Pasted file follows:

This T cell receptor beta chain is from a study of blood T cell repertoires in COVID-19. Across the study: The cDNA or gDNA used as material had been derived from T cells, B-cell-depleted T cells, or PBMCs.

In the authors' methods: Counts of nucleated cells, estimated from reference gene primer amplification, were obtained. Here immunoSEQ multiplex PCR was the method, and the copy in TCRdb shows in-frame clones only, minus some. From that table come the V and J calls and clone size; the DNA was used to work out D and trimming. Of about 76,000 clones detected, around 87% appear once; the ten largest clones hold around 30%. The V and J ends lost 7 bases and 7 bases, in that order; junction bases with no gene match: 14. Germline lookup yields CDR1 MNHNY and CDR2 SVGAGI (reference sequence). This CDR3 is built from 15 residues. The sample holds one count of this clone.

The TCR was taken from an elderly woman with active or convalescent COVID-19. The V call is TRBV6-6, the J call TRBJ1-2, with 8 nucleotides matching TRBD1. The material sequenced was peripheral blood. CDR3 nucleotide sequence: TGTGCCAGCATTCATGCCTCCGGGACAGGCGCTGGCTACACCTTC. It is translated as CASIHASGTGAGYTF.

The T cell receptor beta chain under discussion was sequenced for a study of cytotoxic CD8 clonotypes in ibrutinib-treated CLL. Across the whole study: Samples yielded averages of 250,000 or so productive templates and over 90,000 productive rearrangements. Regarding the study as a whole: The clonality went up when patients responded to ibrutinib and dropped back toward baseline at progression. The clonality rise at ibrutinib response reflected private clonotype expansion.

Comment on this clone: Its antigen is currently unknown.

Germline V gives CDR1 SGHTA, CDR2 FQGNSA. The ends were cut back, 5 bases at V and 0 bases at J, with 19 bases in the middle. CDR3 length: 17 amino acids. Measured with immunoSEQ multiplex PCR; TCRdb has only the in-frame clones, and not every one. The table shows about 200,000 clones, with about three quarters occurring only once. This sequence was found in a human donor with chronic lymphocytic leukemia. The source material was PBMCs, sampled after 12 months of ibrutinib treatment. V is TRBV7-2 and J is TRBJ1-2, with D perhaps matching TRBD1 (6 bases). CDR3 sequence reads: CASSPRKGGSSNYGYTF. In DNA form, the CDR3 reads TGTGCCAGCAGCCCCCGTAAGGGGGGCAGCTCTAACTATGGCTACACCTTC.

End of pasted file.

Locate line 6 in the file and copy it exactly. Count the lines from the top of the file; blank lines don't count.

Germline V gives CDR1 SGHTA, CDR2 FQGNSA. The ends were cut back, 5 bases at V and 0 bases at J, with 19 bases in the middle. CDR3 length: 17 amino acids. Measured with immunoSEQ multiplex PCR; TCRdb has only the in-frame clones, and not every one. The table shows about 200,000 clones, with about three quarters occurring only once. This sequence was found in a human donor with chronic lymphocytic leukemia. The source material was PBMCs, sampled after 12 months of ibrutinib treatment. V is TRBV7-2 and J is TRBJ1-2, with D perhaps matching TRBD1 (6 bases). CDR3 sequence reads: CASSPRKGGSSNYGYTF. In DNA form, the CDR3 reads TGTGCCAGCAGCCCCCGTAAGGGGGGCAGCTCTAACTATGGCTACACCTTC.